Energy density of storage devices

Figure 1. Comparison of energy densities of four common battery types.[1]

Energy density of storage devices is of great consideration when deciding which storage device to use for a given scenario. If a storage device has a larger energy density than another, this means that it can be smaller and/or weigh less while containing the same amount of energy. Considering this, small technology devices like cell phones would want a battery with a high energy density, since it must be lightweight and compact. However a car can sacrifice an increase of mass and use a lower energy density battery, since the mass of its battery is not that large compared to its other components.

An energy storage device can be used either as the energy supply for a system or as a unit to store energy from a generator. For example, a lead-acid battery can provide electrical power for a motor vehicle while a Lithium ion battery can be used to store energy for a cell phone. Compared to fuels, energy storage has the advantage of being able to recharge its energy without the need to add more materials to its system. For a visual comparison, the energy densities of the batteries are displayed in Figure 1.

It is more useful for an energy storage device to have a high energy density. This means the device will be able to supply energy over a longer period of time, which is optimal for portable electronics or vehicles.[2] However, if a storage device has a large energy density, then the power density is usually compromised.[3] (see: Energy density vs. power density)

Energy Storage Reaction Type Energy Density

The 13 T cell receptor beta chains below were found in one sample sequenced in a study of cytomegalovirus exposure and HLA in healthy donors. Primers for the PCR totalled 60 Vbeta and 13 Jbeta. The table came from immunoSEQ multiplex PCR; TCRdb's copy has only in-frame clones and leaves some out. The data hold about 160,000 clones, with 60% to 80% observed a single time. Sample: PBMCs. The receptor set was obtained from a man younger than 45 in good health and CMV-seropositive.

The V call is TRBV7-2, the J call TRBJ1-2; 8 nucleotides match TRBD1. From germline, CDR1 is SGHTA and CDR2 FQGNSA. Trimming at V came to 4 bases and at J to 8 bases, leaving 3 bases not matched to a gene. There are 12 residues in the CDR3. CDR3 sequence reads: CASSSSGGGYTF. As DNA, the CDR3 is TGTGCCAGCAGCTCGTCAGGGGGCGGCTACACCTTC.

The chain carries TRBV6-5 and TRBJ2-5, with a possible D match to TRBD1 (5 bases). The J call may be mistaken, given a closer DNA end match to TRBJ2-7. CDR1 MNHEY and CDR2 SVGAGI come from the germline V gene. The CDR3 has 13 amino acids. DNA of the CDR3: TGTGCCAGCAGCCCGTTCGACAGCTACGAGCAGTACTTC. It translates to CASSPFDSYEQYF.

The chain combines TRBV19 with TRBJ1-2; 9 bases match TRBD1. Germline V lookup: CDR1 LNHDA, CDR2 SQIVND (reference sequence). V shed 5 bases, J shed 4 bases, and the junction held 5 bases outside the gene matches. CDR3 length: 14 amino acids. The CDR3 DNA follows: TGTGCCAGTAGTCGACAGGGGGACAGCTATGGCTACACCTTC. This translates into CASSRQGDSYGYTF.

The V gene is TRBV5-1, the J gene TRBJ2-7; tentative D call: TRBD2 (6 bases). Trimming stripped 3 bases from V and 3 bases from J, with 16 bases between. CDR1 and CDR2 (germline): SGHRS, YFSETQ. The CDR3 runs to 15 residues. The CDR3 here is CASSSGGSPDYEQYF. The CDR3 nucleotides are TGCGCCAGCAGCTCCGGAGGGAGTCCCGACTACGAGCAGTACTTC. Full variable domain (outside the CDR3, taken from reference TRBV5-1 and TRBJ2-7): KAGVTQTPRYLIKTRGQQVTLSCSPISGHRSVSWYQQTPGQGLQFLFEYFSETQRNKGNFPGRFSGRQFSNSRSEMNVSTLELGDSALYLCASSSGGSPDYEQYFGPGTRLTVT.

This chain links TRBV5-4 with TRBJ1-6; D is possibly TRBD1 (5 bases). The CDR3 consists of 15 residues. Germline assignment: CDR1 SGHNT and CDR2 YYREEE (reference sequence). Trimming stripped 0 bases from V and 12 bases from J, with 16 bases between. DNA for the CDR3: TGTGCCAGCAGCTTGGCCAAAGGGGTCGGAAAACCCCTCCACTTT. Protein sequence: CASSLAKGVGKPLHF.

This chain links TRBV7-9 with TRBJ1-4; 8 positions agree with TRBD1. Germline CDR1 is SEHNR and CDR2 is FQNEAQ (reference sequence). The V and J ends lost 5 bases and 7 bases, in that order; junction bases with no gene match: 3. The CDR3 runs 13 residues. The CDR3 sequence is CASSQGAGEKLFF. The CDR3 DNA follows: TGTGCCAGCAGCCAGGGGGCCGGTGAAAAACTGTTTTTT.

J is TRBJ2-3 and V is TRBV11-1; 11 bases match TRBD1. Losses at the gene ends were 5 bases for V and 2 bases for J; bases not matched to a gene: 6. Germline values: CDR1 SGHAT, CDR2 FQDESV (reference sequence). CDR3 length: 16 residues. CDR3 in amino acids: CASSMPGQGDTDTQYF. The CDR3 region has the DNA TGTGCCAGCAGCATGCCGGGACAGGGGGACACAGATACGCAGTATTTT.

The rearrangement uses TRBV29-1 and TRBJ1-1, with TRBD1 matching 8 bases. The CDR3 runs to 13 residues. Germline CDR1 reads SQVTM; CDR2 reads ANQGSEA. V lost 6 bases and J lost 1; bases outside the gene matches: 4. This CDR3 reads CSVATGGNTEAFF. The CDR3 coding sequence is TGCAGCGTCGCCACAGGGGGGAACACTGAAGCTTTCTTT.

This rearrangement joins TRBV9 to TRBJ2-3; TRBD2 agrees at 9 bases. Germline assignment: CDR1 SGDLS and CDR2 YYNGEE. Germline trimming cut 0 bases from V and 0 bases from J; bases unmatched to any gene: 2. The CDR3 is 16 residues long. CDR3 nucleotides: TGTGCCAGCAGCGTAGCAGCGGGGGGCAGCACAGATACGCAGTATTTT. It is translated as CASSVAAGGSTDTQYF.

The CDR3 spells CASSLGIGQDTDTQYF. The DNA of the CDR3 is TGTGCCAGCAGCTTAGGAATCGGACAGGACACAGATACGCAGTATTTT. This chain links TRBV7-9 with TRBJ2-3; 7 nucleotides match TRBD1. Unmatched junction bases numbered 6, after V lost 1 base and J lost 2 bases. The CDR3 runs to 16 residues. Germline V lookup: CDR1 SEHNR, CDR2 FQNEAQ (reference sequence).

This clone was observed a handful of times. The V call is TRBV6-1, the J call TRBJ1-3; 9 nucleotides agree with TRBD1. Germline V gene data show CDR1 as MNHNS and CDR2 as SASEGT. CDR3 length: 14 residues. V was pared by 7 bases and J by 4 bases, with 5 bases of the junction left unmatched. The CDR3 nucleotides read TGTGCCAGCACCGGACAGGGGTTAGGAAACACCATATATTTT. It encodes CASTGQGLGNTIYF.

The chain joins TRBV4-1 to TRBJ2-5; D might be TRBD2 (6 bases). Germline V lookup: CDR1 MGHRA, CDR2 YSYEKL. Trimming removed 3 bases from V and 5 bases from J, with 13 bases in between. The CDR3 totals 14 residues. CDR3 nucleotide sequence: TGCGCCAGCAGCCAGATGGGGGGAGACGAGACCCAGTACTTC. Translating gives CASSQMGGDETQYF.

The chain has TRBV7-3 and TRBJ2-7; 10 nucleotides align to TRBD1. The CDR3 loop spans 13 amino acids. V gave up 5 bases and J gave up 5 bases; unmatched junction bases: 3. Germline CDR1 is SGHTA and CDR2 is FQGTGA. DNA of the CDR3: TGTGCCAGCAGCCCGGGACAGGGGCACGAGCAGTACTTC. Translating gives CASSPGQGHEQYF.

(Wh/kg)
Typical Uses
Lead-Acid battery Electrochemical 30-50 Automobile Electronics
Nickel-Cadmium battery Electrochemical 45-80 Portable electronics, Electric Vehicles
Nickel-metal hydride battery Electrochemical 60-120 Portable Electronics
Lithium ion battery Electrochemical 110-200 Computers, Mobile Devices, Electric Vehicles
Electric Double Layer Capacitor Electrical 1-150 [4] Electronic circuits,
regenerative braking
Table 1. Energy density of some common energy storage devices and their typical uses.

References

  1. B. J. Landi et al., “Carbon nanotubes for lithium ion batteries,” Energy Environ. Sci., vol. 2, no. 6, pp. 638-654, Mar. 2009.
  2. J. Marcus. (2012, March, 15). Researchers develop graphene supercapacitor holding promise for portable electronics [Online]. Available: http://newsroom.ucla.edu/portal/ucla/ucla-researchers-develop-new-graphene-230478.aspx
  3. Uni. South Carolina. (2003, October). Description of Energy and Power [Online]. Available: http://www.che.sc.edu/centers/RCS/desc_e_and_p.htm
  4. F. Zhang et al., “Hybrid graphene electrodes for supercapacitors of high energy density,” Chem. Phys. Lett., vol. 584, pp. 124–129, Oct. 2013

Authors and Editors

Jordan Hanania, Kailyn Stenhouse, Jason Donev
Last updated: August 26, 2015
Get Citation